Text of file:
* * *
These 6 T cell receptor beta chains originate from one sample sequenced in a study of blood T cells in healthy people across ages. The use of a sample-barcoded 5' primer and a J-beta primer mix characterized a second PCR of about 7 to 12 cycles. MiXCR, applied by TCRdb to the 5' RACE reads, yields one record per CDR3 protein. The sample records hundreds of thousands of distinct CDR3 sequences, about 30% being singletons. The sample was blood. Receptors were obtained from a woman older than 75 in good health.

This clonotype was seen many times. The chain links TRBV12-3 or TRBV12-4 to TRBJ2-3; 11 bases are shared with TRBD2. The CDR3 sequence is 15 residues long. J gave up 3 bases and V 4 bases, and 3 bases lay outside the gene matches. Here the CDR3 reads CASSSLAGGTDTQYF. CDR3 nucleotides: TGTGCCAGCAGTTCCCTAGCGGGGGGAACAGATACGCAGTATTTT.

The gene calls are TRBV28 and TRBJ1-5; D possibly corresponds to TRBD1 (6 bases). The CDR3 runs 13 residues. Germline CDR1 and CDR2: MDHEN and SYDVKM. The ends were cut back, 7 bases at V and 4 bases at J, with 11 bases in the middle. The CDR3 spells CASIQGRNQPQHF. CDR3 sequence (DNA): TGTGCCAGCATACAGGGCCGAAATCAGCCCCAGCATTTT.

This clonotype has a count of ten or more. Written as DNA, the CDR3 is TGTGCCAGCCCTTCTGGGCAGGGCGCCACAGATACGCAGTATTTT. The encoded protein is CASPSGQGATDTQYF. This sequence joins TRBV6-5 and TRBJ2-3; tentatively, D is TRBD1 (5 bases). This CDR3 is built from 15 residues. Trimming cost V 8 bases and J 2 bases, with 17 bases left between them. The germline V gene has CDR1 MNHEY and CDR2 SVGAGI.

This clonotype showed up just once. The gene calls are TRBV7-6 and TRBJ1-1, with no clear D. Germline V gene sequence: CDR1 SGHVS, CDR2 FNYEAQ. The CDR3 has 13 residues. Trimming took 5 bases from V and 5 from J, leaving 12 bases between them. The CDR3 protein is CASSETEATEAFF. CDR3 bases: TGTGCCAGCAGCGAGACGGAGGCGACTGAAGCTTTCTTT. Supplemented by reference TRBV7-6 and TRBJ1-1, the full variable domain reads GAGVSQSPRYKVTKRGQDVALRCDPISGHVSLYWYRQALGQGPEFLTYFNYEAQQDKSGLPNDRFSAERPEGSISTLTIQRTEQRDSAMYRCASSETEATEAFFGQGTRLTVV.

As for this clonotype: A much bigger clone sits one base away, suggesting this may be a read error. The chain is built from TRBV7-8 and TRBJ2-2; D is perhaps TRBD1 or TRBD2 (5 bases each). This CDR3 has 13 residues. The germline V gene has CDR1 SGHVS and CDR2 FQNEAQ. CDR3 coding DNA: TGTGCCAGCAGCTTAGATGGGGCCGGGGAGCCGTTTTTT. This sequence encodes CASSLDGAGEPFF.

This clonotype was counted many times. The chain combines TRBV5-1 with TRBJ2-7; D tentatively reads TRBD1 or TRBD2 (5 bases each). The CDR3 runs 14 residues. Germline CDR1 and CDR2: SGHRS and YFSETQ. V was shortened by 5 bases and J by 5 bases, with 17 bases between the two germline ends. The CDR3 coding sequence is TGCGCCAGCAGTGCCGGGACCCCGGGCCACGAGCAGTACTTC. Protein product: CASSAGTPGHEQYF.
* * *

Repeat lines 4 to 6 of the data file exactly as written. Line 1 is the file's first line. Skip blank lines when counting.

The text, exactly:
This clonotype has a count of ten or more. Written as DNA, the CDR3 is TGTGCCAGCCCTTCTGGGCAGGGCGCCACAGATACGCAGTATTTT. The encoded protein is CASPSGQGATDTQYF. This sequence joins TRBV6-5 and TRBJ2-3; tentatively, D is TRBD1 (5 bases). This CDR3 is built from 15 residues. Trimming cost V 8 bases and J 2 bases, with 17 bases left between them. The germline V gene has CDR1 MNHEY and CDR2 SVGAGI.

This clonotype showed up just once. The gene calls are TRBV7-6 and TRBJ1-1, with no clear D. Germline V gene sequence: CDR1 SGHVS, CDR2 FNYEAQ. The CDR3 has 13 residues. Trimming took 5 bases from V and 5 from J, leaving 12 bases between them. The CDR3 protein is CASSETEATEAFF. CDR3 bases: TGTGCCAGCAGCGAGACGGAGGCGACTGAAGCTTTCTTT. Supplemented by reference TRBV7-6 and TRBJ1-1, the full variable domain reads GAGVSQSPRYKVTKRGQDVALRCDPISGHVSLYWYRQALGQGPEFLTYFNYEAQQDKSGLPNDRFSAERPEGSISTLTIQRTEQRDSAMYRCASSETEATEAFFGQGTRLTVV.

As for this clonotype: A much bigger clone sits one base away, suggesting this may be a read error. The chain is built from TRBV7-8 and TRBJ2-2; D is perhaps TRBD1 or TRBD2 (5 bases each). This CDR3 has 13 residues. The germline V gene has CDR1 SGHVS and CDR2 FQNEAQ. CDR3 coding DNA: TGTGCCAGCAGCTTAGATGGGGCCGGGGAGCCGTTTTTT. This sequence encodes CASSLDGAGEPFF.